The beginning and end points can later be extended to run to Wal-Mart and future development west of Jacksonville along the US 67 corridor, and connect with a bike route to Lake Jacksonville via Massey Lane and Airport Road; beyond MacMurray a bike route can run on Routt Street, connect to the Our Saviour School fields plus railroad land south of College and Foreman Grove. After that connect north along Mauvaisterre Creek to the north end of town, connect with Pioneer Woods and the Pioneer Heritage Foundation Zion Park off east State Street, pedestrian bridge at the Old State Road bridge gets people back on State Street east past the Gen. Grierson Home and back to MacMuarry College and downtown Jacksonville.

Farnsworth Group will present an outline study to the city council sometime this spring. The city then needs to go ahead to Phase 3 which would be a more extensive study and planning. Please keep communicating with your city alderman your support of this project, and your support of funding Phase 3!

Extended notes:

The day was broken up into half-hour blocks set aside for different members of the community, such as city leaders, colleges, adjacent property owners and business.

Special Studies Jacksonville Town Brook Improvement Committee & City Council Members
The day started with city officials, from the city council, administration and the Special Studies Jacksonville Town Brook Improvement Committee. Kelly Hall of the Inspections Department said planning for land to the east of Lincoln to MacMurray College will be easiest, because it’s already owned by the city or has easements. Bruce Surratt of the city’s Parks & Lakes Department said he was getting phone calls from community members excited about the project (above). Bruce pointed out the “Looking Back” feature in the Jacksonville Journal-Courier talked about getting funding to take down the quad buildings on the square 10 years ago, and like the downtown project it’ll take some time to get from planning to progress. He said other communities like Springfield were lucky to have abandoned rail corridors to convert from rails to trails. While Jacksonville, as a railroad center, still has all their rail lines active. “We don’t have a blank canvas, we have a torn up canvas that needs to be fixed.”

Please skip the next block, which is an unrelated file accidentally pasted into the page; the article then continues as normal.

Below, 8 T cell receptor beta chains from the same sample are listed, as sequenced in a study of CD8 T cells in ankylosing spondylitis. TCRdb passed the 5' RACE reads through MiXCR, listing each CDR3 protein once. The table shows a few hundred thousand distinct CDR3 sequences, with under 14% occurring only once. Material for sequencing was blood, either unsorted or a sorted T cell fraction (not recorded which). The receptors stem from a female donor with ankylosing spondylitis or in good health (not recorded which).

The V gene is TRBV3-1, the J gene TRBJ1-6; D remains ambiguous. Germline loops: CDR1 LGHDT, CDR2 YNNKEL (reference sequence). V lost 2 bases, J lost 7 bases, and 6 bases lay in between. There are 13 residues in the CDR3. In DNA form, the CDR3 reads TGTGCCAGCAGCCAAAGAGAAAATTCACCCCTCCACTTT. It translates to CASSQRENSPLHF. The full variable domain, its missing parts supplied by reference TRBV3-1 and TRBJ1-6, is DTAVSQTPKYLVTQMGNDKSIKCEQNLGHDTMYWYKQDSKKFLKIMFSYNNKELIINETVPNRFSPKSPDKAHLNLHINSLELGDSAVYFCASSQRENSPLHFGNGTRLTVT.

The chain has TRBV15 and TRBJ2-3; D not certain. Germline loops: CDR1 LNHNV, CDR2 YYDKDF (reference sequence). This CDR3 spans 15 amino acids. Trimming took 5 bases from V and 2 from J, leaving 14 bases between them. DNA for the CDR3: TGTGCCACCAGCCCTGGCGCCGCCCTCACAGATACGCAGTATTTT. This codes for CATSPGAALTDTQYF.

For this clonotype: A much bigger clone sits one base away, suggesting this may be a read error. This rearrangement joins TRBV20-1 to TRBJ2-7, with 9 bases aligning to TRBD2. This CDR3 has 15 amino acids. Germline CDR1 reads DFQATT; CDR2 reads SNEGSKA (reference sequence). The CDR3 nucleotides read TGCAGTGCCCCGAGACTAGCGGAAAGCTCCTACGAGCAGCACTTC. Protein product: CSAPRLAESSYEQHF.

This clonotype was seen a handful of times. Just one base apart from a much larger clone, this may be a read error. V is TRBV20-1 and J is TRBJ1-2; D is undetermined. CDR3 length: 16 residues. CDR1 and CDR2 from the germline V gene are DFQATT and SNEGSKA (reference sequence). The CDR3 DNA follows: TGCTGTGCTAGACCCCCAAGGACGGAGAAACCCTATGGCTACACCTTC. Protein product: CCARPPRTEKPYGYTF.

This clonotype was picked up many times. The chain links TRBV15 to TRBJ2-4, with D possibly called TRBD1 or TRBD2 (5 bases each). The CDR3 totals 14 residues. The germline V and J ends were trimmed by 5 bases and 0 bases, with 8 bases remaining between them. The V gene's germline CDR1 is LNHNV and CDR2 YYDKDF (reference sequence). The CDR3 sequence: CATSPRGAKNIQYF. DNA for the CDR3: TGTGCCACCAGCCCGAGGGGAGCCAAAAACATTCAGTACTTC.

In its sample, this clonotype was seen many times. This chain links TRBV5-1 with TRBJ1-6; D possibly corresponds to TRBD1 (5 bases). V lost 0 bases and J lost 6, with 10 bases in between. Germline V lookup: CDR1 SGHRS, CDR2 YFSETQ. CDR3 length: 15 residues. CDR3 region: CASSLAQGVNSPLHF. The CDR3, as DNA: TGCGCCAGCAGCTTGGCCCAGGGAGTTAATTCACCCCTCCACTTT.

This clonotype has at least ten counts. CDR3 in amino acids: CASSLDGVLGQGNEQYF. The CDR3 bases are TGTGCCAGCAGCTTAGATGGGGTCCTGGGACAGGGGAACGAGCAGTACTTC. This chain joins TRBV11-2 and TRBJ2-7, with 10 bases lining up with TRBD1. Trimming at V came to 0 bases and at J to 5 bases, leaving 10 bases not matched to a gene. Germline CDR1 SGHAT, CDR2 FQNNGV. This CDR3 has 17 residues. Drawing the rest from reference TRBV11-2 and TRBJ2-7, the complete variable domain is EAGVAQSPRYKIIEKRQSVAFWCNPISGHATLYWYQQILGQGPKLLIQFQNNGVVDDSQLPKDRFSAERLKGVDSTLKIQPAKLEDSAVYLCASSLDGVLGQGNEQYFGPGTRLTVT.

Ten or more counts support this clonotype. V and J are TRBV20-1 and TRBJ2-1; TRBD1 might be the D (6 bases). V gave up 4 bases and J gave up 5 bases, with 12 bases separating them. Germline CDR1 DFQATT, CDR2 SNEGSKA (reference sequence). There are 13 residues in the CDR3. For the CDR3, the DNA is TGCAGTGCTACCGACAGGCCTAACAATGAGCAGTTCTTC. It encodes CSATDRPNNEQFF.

Lots of mention was made of trash (fast food bags, wrappers, napkins) blowing in off of Morton and into the Town Brook. Alderman Don Cook, who was part of the fall cleanup, said the section that his crew made spotless is now full of trash again. Challenges of enforcing littering laws is that you have to catch people tossing. Maybe a fence could be put in at the back of business to catch blowing trash. Also, as the Town Brook becomes a park, and a path, and people walk around and see trash with a big logo on it, it’ll come back to that business and they’ll take responsibility for their trash. Giving attention to the Town Brook will bring civic pride and involvement, that would encourage businesses to take steps to keep their trash out of the parkway.

Illinois College’s Larry Zettler (city’s special studies committee) said the Town Brook is a great resource for educational opportuntities. Not just for science, but for all students. MacMurray College’s Nadine Szczepanski (also of the city’s study committee) said students from Mac as well can help plant native grasses and wildflowers and make for a beautiful and clean brook through town. Both college professors love the project. The brook can also have WiFi hotspots, allowing for outdoor labs and for on-site classes on the Town Brook.

City should be open to private donations. Farnsworth Group guys said companies, corporations, donors won’t give for maintenance, but will donate a shelter, benches, etc. things that are visible.

Farnsworth Group suggested anchors to start and end the path, like Illinois College/YMCA to MacMurray College. The end points can expand later to Wal-Mart and west (connect to bike route down Massey Lane, Airport Road and to Lake Jacksonville) and to Foreman Grove and east to North East side of town.

Main Street/Jacksonville Visitors and Conventions Bureau

Brittany Henry of the Jacksonville Visitors and Conventions Bureau gave some ideas for places in town for a path to connect to. The designers suggest that you tie in connections to the Town Brook path, to places like downtown square, schools like Washington, and historical sights like the Grierson Home.